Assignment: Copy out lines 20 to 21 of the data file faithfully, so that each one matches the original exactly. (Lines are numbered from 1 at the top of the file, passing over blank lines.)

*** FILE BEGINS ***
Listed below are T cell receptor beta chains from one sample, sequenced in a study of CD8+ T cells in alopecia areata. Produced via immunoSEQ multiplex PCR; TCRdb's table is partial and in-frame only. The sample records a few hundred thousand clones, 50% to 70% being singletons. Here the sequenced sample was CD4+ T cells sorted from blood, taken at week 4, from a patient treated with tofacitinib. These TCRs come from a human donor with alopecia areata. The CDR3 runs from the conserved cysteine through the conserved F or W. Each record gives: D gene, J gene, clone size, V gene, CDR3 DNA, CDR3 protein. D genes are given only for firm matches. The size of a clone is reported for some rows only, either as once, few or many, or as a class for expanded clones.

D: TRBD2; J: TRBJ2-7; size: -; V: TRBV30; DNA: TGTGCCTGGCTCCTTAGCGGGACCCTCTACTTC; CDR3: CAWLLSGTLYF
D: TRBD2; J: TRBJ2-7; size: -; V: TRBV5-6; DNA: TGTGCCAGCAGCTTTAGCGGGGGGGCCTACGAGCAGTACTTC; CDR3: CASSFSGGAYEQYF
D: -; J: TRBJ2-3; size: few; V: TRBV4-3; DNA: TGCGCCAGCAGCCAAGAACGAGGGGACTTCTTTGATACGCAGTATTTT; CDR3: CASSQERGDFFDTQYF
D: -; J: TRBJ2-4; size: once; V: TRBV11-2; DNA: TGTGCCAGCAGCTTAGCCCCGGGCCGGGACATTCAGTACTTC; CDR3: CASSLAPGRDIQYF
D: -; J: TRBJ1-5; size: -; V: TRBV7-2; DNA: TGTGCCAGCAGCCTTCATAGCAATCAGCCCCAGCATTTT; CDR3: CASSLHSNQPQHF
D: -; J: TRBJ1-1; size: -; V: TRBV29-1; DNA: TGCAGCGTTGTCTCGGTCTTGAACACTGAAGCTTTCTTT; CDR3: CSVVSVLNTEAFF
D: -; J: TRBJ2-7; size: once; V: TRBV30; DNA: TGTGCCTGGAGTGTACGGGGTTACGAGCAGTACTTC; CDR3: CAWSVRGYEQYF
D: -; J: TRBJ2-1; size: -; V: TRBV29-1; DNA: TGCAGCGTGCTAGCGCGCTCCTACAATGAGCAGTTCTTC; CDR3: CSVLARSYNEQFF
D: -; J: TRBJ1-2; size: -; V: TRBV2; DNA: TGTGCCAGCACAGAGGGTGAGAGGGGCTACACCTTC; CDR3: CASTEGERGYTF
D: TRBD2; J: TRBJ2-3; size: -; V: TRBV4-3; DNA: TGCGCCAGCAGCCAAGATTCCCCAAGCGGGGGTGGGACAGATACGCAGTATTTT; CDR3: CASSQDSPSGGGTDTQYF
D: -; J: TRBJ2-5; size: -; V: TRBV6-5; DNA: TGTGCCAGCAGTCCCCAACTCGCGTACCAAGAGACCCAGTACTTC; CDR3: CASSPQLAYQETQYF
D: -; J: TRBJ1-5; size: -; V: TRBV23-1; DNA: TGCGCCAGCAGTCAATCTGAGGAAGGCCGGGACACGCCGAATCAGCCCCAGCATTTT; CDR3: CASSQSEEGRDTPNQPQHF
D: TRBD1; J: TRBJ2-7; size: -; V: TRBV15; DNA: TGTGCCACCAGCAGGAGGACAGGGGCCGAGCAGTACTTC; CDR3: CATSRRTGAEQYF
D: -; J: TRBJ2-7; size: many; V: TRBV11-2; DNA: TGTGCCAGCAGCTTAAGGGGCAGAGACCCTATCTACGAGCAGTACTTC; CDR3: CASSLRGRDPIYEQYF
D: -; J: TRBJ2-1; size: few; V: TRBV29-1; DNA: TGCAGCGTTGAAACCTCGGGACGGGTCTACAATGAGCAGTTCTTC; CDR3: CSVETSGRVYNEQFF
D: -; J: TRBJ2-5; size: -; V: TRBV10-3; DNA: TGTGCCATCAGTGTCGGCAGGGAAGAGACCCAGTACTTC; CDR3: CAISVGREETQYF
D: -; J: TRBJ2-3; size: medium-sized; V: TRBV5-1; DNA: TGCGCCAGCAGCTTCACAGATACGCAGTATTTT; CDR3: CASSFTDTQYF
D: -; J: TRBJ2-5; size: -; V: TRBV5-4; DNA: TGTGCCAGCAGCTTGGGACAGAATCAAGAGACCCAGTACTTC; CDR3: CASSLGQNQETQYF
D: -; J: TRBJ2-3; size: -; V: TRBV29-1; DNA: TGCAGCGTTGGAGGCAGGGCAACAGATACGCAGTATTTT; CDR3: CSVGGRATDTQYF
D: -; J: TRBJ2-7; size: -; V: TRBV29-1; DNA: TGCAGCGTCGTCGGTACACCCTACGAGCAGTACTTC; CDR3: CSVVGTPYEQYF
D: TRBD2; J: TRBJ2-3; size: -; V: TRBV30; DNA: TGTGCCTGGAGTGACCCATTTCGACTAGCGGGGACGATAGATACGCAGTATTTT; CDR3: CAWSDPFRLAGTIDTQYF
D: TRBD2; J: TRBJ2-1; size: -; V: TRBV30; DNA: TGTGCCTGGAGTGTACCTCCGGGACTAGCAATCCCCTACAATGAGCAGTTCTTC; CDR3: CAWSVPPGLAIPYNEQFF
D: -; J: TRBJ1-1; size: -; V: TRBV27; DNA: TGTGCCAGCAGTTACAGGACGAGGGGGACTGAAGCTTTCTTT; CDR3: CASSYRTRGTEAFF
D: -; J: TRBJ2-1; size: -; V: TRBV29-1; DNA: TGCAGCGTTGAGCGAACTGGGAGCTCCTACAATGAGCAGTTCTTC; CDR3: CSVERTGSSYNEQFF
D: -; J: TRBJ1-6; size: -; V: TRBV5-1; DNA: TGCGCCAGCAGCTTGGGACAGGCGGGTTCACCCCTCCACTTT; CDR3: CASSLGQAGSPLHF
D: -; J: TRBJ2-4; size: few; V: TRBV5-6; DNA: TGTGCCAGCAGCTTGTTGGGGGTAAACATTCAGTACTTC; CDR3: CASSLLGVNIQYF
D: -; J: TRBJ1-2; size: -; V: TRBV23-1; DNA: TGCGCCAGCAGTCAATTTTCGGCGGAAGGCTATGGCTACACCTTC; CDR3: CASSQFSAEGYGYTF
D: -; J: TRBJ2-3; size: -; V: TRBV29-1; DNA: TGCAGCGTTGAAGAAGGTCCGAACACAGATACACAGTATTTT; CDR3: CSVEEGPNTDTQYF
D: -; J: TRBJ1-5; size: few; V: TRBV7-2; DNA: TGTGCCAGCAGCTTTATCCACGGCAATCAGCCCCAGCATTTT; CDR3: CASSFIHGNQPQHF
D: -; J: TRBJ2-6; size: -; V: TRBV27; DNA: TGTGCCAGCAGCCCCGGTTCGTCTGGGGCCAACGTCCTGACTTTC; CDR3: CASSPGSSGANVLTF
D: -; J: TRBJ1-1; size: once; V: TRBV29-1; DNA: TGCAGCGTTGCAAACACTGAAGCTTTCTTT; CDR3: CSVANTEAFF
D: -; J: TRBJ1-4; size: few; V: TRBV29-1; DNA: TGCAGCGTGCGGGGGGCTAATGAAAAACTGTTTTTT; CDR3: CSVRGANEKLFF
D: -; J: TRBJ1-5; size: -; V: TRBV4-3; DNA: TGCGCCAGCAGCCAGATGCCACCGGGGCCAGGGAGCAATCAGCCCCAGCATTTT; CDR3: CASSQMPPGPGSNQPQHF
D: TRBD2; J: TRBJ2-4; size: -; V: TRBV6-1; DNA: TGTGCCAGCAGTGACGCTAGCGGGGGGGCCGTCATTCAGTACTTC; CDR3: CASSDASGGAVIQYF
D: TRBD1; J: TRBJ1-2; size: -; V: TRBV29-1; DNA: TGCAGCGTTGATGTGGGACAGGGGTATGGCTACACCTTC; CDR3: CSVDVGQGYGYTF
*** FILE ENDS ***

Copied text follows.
D: -; J: TRBJ2-3; size: -; V: TRBV29-1; DNA: TGCAGCGTTGGAGGCAGGGCAACAGATACGCAGTATTTT; CDR3: CSVGGRATDTQYF
D: -; J: TRBJ2-7; size: -; V: TRBV29-1; DNA: TGCAGCGTCGTCGGTACACCCTACGAGCAGTACTTC; CDR3: CSVVGTPYEQYF